Sussex County adopts $117.7 million budget for Fiscal 2014
Georgetown, Del., June 18, 2013: There are few certainties in life, as Benjamin Franklin once noted. When it comes to taxes, some things never change in Sussex County.
Sussex County Council, following a public hearing Tuesday, June 18, 2013, unanimously approved the proposed $117.7 million budget for the 2014 fiscal year that begins July 1, and just as previous budgets have done, the new plan will keep the County’s property tax rate the same as it has been since 1990.
A recovering housing market, leading to a projected uptick in local realty transfer tax revenue, is helping to strengthen the budget, which means good news for taxpayers. This year marks the 24th year in a row the County’s property tax rate has remained at 44.5 cents per $100 of assessed value. The average County tax bill for a single-family home remains around $100 annually, not including independent school district taxes.
The good news isn’t limited to just taxpayers. The majority of the County’s 57,000 public wastewater customers have reason to cheer, as well. While rates from other providers are on the rise, many County sewer customers’ rates will decrease, depending on the district, thanks to a recent refinancing and the retirement of long-term debt.
“This budget continues Sussex County’s long tradition of prudent, measured spending while ensuring essential public services remain the best value around,” County Administrator Todd F. Lawson said. “Sussex County is tremendously proud of the fact that, unlike many others, we can continue to run efficiently and effectively with a tax rate set a generation ago. It’s a tremendous feat.”
While the overall budget is down from the 2013 plan, the general fund portion of the budget is expected to rise by 8 percent, or $3.7 million. That is due in part to an expected surplus later this year, as well as an expected increase in revenues from realty transfer taxes, building permit and zoning fees, and Recorder of Deeds fees -- all tied to an improving local housing market. The general fund portion of the budget pays for day-to-day operations and services offered by County government.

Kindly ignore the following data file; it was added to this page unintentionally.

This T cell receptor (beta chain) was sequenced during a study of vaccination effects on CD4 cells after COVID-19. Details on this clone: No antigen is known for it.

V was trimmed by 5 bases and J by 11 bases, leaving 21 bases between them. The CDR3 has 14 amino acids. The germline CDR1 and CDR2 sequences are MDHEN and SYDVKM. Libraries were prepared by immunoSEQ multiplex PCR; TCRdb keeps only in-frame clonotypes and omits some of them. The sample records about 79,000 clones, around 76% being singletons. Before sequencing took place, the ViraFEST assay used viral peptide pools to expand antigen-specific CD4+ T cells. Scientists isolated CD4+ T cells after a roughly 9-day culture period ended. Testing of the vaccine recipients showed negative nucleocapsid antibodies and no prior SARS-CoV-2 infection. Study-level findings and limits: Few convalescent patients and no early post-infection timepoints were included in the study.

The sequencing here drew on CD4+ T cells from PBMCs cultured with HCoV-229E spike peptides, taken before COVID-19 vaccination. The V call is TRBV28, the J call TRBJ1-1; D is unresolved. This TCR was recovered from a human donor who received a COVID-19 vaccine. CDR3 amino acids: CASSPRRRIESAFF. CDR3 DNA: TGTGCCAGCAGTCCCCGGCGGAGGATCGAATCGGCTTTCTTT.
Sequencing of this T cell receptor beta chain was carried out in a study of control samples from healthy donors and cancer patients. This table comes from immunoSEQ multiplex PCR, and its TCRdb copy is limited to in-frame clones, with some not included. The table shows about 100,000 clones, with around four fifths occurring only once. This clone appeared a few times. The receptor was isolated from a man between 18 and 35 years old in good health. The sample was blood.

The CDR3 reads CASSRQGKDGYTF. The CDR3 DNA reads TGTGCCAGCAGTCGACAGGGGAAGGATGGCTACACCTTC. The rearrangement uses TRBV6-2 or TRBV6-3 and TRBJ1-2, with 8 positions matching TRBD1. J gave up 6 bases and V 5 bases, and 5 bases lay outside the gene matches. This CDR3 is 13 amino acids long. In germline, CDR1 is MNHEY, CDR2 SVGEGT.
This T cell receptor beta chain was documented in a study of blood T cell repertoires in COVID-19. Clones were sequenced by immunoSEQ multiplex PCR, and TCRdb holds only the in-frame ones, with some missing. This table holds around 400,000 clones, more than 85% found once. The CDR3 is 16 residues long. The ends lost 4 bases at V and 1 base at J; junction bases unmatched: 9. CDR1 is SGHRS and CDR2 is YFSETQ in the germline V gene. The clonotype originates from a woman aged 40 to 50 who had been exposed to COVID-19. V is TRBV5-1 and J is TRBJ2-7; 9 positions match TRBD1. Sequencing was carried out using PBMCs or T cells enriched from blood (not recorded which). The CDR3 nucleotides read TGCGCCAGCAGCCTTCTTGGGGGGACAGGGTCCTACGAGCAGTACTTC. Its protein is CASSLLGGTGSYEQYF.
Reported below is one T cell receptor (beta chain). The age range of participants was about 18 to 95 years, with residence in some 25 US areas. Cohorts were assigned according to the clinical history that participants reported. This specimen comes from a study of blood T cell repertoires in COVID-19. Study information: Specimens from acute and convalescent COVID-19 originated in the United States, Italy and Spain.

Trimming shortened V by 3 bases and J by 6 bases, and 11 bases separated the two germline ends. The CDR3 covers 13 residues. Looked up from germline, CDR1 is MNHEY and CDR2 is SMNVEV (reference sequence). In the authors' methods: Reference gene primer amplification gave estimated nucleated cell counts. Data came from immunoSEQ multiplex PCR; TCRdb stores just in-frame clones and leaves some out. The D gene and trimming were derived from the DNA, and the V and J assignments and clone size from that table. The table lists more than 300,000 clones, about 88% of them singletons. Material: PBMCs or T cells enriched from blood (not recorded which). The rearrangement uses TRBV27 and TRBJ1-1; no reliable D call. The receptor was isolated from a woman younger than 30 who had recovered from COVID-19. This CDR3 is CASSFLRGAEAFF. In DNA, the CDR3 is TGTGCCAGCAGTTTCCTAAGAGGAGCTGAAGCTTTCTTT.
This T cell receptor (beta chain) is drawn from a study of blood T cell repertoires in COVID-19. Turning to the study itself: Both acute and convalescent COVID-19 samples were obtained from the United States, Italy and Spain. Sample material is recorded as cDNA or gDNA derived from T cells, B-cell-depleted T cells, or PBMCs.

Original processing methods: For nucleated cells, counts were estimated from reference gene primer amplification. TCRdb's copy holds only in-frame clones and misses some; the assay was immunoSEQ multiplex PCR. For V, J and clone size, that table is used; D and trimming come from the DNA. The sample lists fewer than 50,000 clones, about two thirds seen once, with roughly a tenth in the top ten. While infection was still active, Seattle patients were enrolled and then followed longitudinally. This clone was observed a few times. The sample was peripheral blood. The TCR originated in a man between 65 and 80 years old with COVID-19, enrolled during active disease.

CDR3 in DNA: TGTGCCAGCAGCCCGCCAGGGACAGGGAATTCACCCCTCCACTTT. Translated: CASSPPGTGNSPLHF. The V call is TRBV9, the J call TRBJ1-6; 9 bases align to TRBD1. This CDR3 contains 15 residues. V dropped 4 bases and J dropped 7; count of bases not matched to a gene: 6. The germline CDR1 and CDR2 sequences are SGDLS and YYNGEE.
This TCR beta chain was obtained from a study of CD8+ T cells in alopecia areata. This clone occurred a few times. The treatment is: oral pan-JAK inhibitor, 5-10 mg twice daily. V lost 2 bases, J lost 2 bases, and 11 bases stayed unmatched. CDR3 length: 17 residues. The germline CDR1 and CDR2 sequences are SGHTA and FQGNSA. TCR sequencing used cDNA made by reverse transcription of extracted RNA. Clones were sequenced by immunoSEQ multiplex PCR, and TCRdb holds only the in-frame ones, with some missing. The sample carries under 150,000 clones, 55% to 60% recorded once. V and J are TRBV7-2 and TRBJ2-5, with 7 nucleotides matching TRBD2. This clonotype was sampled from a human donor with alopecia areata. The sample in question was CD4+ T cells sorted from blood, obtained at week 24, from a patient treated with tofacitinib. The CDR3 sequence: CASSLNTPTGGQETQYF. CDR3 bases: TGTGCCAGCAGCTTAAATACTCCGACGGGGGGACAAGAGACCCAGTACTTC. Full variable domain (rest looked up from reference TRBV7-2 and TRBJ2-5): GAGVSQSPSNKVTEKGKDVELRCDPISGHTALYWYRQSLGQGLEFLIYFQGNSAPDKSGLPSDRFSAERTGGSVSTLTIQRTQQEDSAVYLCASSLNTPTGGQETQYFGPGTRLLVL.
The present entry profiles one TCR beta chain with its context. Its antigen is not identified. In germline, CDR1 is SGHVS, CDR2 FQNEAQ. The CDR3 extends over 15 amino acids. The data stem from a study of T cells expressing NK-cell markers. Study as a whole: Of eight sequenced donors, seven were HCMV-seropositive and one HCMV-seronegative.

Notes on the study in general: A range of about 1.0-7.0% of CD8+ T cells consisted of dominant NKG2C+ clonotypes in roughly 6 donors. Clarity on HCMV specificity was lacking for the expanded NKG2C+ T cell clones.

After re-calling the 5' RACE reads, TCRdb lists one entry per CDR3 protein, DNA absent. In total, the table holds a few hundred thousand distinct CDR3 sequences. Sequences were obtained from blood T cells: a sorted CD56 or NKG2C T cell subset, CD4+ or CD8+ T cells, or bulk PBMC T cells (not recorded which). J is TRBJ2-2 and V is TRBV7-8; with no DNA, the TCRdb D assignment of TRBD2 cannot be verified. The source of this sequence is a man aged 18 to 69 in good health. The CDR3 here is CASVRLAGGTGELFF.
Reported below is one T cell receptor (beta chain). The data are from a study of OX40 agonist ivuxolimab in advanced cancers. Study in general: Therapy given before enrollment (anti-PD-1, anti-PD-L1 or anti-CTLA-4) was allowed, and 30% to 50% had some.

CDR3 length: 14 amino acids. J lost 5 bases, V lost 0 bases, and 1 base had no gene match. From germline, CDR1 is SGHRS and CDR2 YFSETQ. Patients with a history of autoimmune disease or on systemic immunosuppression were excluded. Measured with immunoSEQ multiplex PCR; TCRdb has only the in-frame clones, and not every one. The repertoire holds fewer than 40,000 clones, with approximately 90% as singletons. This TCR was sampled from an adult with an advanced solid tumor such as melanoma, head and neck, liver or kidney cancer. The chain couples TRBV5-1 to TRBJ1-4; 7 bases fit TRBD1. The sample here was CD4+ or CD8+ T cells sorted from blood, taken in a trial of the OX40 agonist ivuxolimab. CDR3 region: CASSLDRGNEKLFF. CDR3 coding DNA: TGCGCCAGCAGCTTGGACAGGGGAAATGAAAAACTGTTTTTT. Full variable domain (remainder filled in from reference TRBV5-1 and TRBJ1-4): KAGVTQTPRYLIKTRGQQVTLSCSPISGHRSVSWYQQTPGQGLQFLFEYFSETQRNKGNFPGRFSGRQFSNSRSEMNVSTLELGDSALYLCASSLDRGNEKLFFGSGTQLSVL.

The new budget maintains grant funding for local service providers, including volunteer fire companies, municipal police departments, local libraries and non-profit community groups, while increasing funding for the County’s housing rehabilitation program to assist lower-income households.
On the operations side, the proposed budget includes a one-time bonus for the County’s nearly 500 employees. The budget also includes an enhancement to the employee benefits program to change the current dental and vision programs from a reimbursement plan to an insurance plan.
County Council President Michael H. Vincent said the new budget carries on the County’s tried-and-true principles of limited government and conservative spending.
“If there is anything the public appreciates, it is consistency, especially when it comes to their government and how their money is being spent,” President Vincent said. “For nearly a quarter century, the people of Sussex County have been able to count on taxes remaining the same, and trust that their dollars are being used wisely to provide them with the services they need.
“They can rest assured that will be the case for yet another year,” Mr. Vincent said.